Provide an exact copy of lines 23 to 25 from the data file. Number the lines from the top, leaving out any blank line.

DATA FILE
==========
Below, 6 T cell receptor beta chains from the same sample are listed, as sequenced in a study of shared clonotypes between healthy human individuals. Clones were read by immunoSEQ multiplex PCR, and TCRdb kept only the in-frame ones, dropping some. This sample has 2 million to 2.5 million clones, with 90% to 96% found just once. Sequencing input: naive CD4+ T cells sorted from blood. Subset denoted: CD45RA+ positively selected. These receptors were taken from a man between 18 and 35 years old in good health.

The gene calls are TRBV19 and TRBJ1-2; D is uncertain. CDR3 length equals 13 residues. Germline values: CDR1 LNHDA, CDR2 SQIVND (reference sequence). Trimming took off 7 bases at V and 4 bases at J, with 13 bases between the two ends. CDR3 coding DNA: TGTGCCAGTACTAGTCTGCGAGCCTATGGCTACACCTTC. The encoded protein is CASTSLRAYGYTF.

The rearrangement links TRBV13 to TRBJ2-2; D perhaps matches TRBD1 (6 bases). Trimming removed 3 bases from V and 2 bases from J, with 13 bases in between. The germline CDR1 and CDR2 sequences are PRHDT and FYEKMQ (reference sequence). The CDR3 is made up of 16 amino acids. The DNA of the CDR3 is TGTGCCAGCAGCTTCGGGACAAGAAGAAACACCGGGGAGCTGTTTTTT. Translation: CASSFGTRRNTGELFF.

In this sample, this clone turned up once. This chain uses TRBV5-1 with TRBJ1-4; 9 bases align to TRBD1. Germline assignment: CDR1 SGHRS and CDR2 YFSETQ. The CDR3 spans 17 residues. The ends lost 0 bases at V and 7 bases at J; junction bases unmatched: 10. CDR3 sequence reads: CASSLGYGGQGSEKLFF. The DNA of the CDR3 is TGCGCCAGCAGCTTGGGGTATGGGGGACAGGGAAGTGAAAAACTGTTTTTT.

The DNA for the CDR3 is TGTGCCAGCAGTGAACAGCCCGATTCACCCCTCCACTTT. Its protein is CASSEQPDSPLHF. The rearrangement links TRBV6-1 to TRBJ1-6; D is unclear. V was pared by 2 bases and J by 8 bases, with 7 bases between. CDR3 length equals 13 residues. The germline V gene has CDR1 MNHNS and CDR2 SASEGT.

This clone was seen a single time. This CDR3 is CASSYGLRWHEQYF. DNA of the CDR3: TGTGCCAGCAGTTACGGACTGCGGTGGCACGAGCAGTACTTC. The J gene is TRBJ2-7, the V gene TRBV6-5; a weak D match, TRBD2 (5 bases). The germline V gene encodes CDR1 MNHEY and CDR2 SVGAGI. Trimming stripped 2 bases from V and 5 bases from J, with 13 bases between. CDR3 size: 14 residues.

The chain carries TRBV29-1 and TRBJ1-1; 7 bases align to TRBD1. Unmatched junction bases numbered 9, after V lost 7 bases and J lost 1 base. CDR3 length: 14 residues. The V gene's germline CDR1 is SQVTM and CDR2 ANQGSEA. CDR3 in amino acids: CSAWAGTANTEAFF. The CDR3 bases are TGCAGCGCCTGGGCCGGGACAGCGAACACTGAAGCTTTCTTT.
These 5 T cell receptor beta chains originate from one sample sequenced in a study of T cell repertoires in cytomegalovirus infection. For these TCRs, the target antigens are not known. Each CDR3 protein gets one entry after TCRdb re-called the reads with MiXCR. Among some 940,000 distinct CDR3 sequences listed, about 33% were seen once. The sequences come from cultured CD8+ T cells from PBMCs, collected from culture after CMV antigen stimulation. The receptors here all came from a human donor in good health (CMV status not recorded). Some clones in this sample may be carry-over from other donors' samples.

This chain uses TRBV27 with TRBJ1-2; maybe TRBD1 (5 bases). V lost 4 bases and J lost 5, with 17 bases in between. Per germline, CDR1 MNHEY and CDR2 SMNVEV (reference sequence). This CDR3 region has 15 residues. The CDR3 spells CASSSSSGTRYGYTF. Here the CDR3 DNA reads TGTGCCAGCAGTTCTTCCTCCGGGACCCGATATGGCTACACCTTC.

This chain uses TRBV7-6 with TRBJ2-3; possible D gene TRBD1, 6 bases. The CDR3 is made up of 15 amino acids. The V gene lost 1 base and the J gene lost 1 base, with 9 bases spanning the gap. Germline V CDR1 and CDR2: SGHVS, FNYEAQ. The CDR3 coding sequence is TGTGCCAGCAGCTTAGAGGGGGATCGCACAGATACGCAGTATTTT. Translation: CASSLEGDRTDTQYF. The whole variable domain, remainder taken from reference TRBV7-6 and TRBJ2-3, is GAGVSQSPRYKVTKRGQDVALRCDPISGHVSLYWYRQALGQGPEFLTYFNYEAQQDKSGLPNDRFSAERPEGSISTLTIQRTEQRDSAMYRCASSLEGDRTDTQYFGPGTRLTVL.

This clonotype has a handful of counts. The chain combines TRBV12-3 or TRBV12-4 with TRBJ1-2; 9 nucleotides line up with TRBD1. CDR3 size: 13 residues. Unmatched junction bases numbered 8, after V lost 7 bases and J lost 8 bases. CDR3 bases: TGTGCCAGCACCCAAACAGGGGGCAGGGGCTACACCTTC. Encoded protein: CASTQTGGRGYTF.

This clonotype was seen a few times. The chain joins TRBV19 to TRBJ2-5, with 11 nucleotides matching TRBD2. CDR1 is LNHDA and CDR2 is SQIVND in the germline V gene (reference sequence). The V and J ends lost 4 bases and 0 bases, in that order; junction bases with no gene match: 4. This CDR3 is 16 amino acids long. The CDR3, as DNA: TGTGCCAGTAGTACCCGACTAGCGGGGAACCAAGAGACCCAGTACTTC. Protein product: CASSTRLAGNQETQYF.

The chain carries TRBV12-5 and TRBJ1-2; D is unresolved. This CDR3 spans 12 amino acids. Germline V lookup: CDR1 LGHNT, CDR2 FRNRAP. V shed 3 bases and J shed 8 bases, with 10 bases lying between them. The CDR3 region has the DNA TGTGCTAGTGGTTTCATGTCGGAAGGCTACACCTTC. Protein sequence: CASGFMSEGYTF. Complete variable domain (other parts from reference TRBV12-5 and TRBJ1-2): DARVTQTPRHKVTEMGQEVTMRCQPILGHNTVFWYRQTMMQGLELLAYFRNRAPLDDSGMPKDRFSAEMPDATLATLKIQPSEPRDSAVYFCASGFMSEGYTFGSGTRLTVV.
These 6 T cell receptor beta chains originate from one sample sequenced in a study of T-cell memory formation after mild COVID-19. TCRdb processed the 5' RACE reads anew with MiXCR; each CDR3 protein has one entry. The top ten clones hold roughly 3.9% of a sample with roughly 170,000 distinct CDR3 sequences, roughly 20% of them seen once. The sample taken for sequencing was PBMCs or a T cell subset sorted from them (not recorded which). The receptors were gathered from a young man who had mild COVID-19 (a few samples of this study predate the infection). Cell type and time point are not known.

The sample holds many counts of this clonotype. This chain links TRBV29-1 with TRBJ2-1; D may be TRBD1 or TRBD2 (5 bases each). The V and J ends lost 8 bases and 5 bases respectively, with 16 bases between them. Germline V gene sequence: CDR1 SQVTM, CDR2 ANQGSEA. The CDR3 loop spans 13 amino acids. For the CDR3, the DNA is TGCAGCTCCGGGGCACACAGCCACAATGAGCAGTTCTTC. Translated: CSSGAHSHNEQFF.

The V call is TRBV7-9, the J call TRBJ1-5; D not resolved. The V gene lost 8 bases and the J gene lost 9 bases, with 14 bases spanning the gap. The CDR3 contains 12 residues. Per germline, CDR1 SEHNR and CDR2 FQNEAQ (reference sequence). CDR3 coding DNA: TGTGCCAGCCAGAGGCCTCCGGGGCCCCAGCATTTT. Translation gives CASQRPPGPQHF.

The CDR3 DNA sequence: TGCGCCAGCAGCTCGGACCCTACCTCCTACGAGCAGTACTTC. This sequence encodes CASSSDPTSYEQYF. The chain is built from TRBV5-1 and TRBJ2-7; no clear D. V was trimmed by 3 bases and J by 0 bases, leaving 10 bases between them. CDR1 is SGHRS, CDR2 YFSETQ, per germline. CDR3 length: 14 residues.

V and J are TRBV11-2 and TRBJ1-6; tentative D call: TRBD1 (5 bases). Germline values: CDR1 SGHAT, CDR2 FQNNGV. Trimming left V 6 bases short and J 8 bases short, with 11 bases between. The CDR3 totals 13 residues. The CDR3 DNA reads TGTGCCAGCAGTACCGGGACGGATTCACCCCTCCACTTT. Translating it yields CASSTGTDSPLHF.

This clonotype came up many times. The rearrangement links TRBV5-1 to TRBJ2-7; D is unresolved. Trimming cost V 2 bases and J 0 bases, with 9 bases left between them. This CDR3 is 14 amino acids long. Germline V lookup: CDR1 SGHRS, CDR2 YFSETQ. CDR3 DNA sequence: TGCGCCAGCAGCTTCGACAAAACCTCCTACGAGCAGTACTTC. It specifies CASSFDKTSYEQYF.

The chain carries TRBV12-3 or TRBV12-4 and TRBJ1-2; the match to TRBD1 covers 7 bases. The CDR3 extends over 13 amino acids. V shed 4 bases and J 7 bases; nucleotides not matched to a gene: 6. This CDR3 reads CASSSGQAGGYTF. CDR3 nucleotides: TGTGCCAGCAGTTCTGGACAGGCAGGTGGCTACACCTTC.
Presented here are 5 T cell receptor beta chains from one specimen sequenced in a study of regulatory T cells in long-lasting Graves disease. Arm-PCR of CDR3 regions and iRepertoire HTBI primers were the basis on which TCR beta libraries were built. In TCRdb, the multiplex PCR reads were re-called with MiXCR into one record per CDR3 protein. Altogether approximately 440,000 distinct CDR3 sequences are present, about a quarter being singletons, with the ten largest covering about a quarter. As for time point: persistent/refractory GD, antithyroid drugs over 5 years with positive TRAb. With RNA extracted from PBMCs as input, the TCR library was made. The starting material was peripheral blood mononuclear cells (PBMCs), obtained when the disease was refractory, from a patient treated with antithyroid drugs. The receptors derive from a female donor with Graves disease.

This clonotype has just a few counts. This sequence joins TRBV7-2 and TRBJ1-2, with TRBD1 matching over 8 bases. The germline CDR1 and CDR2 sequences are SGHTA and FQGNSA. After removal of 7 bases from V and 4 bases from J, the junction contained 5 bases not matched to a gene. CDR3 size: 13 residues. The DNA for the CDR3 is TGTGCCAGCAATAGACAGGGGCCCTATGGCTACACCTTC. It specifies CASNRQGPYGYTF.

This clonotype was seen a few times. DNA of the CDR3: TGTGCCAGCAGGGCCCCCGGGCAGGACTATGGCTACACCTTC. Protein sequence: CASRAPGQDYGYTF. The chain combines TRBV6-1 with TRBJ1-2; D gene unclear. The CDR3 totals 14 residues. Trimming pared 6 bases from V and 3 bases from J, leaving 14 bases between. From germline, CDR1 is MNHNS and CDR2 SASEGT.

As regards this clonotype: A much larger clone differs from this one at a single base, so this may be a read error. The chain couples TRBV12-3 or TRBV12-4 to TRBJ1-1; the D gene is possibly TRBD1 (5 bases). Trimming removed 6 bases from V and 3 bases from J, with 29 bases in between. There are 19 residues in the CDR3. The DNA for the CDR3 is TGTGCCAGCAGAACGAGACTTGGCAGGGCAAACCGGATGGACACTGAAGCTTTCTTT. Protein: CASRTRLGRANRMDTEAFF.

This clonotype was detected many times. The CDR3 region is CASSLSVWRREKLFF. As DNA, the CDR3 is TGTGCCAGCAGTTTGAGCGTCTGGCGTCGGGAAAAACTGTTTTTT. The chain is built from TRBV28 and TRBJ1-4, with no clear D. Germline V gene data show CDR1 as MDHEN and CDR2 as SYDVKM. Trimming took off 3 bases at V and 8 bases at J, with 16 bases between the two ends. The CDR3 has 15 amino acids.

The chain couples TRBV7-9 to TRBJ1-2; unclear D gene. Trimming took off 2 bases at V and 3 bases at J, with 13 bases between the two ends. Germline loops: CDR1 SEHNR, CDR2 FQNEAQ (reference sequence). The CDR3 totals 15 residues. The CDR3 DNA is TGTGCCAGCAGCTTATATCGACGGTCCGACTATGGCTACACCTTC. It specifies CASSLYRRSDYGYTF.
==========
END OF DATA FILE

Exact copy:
This clonotype was seen a few times. DNA of the CDR3: TGTGCCAGCAGGGCCCCCGGGCAGGACTATGGCTACACCTTC. Protein sequence: CASRAPGQDYGYTF. The chain combines TRBV6-1 with TRBJ1-2; D gene unclear. The CDR3 totals 14 residues. Trimming pared 6 bases from V and 3 bases from J, leaving 14 bases between. From germline, CDR1 is MNHNS and CDR2 SASEGT.

As regards this clonotype: A much larger clone differs from this one at a single base, so this may be a read error. The chain couples TRBV12-3 or TRBV12-4 to TRBJ1-1; the D gene is possibly TRBD1 (5 bases). Trimming removed 6 bases from V and 3 bases from J, with 29 bases in between. There are 19 residues in the CDR3. The DNA for the CDR3 is TGTGCCAGCAGAACGAGACTTGGCAGGGCAAACCGGATGGACACTGAAGCTTTCTTT. Protein: CASRTRLGRANRMDTEAFF.

This clonotype was detected many times. The CDR3 region is CASSLSVWRREKLFF. As DNA, the CDR3 is TGTGCCAGCAGTTTGAGCGTCTGGCGTCGGGAAAAACTGTTTTTT. The chain is built from TRBV28 and TRBJ1-4, with no clear D. Germline V gene data show CDR1 as MDHEN and CDR2 as SYDVKM. Trimming took off 3 bases at V and 8 bases at J, with 16 bases between the two ends. The CDR3 has 15 amino acids.